Alright, Outsiders. Get your binoculars, telescopes, or just your naked eye ready for the Geminids meteor shower.
This is going to be the best meteor shower of the entire year and it comes as we get ready to wind down and welcome in 2022. So, if you want to catch a unique event later this month, here’s your info.
Technically, the showers have already started. However, they are not expected to peak until December 13-14. So, if you wanted to squint for the next week or so at the sky, you could be seeing some activity already. If you want to wait until it starts to get good, well don’t wait too long. These showers will be over by December 17.
So, stargazers, be ready. The Geminids meteor showers have produced some great showers in the past and should once again bring a beautiful display to the dark skies of Earth. Getting a dark, clear night with little light pollution is key to seeing these showers. At the peak, folks could see 50 meteors flash across the sky an hour.
NASA is saying that this is going to be the best of the year. These showers will provide the strongest and most visible streaks of any shower this year.
NASA Says Showers Produced by ‘Dusty Debris’
So, what exactly is causing the Geminids meteor shower? Well, thankfully NASA has us covered on that.
The showers are, “active … when Earth passes through a massive trail of dusty debris shed by a weird, rocky object named 3200 Phaethon. The dust and grit burn up when they run into Earth’s atmosphere in a flurry of ‘shooting stars,'” NASA says.
If you are in a highly-populated area, this could be a tricky one to see. Get out to a dark place away from high levels of light. Then, hopeful gazers should let their eyes adjust for at least half an hour. So, if you don’t start seeing the showers immediately this could be the reason why. Oh, and put down your phone.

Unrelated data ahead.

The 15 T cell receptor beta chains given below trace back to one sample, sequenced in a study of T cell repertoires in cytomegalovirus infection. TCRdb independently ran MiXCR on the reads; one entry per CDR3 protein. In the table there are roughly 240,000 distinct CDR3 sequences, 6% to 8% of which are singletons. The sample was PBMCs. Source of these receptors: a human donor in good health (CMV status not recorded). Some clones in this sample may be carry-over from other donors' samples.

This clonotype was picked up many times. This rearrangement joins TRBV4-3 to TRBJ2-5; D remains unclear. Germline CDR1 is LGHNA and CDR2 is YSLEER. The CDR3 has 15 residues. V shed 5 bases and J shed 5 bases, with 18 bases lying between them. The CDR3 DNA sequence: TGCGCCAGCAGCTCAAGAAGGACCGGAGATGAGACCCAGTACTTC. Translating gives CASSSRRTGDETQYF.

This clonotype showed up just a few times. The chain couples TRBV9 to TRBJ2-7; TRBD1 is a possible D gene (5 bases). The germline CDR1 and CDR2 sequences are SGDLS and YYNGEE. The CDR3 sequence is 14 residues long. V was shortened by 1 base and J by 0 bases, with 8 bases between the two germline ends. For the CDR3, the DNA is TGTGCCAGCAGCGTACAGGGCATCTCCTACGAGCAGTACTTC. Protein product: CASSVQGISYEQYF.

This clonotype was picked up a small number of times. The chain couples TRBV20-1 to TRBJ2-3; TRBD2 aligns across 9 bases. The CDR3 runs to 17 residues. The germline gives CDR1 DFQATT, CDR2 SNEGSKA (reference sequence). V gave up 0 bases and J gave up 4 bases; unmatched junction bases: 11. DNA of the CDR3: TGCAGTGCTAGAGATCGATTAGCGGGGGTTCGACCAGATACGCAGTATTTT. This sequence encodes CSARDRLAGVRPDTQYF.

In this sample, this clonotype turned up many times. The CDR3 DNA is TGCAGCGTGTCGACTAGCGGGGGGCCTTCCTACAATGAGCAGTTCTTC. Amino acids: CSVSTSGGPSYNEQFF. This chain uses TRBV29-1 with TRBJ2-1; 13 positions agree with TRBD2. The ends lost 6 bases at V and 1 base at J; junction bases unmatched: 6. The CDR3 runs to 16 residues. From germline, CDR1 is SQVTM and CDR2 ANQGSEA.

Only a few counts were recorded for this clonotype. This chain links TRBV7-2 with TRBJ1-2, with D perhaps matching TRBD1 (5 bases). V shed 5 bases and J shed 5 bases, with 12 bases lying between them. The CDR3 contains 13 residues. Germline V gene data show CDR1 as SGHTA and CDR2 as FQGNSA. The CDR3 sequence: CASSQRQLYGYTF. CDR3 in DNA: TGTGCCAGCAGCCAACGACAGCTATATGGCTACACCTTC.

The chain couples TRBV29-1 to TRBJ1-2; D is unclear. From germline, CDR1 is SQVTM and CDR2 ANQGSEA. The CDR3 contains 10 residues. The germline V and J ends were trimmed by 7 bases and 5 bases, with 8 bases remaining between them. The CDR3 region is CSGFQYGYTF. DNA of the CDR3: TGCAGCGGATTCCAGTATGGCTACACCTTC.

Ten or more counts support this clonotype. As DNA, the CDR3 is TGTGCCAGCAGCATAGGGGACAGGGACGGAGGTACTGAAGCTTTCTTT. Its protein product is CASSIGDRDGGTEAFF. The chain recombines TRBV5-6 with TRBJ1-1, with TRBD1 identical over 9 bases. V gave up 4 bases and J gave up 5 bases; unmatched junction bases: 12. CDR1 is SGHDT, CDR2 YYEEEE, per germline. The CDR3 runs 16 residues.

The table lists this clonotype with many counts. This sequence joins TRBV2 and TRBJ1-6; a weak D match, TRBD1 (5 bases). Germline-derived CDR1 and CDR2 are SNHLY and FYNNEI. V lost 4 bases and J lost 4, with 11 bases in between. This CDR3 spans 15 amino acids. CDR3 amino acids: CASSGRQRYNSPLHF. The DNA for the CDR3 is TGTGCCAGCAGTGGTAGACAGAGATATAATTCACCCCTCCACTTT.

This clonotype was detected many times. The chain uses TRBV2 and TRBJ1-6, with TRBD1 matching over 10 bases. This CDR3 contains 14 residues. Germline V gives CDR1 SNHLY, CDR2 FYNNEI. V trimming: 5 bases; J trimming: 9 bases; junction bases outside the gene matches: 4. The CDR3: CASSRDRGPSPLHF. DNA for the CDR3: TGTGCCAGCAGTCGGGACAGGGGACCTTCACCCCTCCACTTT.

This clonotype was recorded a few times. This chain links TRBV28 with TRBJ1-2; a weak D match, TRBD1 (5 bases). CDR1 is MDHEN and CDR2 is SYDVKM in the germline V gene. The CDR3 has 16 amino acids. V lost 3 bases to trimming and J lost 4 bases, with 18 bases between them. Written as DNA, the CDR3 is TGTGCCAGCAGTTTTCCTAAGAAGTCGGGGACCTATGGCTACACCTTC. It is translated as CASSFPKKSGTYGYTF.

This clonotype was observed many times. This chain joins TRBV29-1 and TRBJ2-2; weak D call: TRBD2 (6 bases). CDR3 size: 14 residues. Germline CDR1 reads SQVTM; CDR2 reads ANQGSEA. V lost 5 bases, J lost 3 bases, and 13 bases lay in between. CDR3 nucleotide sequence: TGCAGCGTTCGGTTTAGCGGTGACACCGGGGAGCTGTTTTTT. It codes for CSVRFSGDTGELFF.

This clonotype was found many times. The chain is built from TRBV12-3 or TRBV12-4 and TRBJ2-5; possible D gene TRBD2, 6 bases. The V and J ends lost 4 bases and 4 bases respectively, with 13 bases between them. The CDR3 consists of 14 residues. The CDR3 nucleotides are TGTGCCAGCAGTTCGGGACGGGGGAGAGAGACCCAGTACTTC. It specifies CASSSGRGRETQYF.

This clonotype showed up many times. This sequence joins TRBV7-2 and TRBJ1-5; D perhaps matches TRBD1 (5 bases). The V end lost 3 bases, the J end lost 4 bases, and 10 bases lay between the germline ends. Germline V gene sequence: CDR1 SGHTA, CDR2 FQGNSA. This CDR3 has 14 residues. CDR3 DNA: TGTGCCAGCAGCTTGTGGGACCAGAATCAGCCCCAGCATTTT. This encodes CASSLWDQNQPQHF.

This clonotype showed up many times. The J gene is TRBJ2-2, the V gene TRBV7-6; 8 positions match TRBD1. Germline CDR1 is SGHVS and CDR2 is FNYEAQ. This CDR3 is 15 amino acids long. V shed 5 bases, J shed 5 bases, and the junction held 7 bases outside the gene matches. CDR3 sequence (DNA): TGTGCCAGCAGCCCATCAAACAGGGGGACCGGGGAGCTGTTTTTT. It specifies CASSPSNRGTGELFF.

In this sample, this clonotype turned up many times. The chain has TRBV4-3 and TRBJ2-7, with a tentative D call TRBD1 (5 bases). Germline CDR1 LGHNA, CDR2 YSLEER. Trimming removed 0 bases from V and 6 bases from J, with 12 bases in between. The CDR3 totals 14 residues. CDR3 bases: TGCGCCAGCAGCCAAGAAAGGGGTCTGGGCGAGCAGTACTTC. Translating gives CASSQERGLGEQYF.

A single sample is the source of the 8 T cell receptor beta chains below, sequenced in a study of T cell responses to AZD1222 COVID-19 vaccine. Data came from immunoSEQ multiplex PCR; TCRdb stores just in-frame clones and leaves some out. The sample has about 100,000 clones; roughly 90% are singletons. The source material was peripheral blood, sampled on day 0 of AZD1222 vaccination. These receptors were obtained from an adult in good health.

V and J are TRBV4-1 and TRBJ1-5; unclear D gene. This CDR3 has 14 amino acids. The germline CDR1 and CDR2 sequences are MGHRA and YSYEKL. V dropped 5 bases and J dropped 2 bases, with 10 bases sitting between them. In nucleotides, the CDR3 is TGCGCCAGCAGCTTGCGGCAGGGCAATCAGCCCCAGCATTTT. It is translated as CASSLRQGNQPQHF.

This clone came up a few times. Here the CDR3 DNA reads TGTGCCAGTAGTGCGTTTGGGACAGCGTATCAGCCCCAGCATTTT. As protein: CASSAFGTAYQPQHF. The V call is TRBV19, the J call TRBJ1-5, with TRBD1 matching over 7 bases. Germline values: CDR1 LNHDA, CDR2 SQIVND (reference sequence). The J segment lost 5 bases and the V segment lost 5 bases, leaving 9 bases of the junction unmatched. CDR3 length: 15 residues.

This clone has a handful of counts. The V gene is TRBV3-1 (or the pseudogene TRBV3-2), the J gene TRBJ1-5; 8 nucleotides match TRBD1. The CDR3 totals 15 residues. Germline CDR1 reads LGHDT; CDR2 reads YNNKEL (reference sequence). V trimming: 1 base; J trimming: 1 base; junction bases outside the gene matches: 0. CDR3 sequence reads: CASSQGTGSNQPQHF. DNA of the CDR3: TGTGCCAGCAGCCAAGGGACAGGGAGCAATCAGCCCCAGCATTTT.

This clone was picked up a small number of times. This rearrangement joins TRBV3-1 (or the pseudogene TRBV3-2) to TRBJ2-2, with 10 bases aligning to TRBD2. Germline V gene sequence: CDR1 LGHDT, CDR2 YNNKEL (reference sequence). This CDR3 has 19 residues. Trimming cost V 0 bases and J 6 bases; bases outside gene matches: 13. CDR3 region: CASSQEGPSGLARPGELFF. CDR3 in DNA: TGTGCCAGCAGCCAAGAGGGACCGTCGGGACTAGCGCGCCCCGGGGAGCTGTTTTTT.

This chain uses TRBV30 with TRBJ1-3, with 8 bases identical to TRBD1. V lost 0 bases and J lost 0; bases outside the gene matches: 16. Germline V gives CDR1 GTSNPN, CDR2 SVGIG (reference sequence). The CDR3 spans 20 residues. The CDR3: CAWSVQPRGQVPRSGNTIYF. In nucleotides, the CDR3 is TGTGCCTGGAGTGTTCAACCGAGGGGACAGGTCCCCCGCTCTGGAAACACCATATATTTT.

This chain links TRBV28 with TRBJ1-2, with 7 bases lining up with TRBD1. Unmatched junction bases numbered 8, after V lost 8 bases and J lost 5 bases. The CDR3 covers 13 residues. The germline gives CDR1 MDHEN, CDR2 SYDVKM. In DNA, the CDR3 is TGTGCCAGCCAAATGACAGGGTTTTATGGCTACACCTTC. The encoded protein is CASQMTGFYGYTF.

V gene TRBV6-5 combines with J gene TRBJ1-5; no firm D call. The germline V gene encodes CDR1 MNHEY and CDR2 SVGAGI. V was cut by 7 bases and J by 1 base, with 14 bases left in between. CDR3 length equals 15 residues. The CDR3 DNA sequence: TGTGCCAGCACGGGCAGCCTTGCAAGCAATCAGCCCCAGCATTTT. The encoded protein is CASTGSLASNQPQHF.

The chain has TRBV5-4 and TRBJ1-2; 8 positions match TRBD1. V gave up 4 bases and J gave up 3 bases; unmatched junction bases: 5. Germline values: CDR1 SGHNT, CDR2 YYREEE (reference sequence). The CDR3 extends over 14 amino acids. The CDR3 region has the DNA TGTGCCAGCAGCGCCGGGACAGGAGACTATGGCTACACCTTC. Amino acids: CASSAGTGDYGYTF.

“Avoid looking at your cell phone, as it will mess up your night vision,” the space agency explains. “Lie flat on your back and look straight up, taking in as much sky as possible. You will soon start to see Geminid meteors.
3200 Phaethon is a mysterious rock. However, every December the 19,000ft asteroid crumbles a bit and sends these showers down to Earth. This event is on every astronomer’s calendar.
Geminids Meteor Shower Live Stream for Those Who Can’t Get Outside
Look, not everyone can get out to a field away from the city and lie down to stare at the sky. Those that want to be a part of the event but don’t have the means to see it themselves are in luck. NASA is providing a stream at the peak of the shower as part of its “meteor watch.”
If you want to catch that stream it will be on the NASA Facebook page. The Geminids meteor shower will be here and gone before you know it.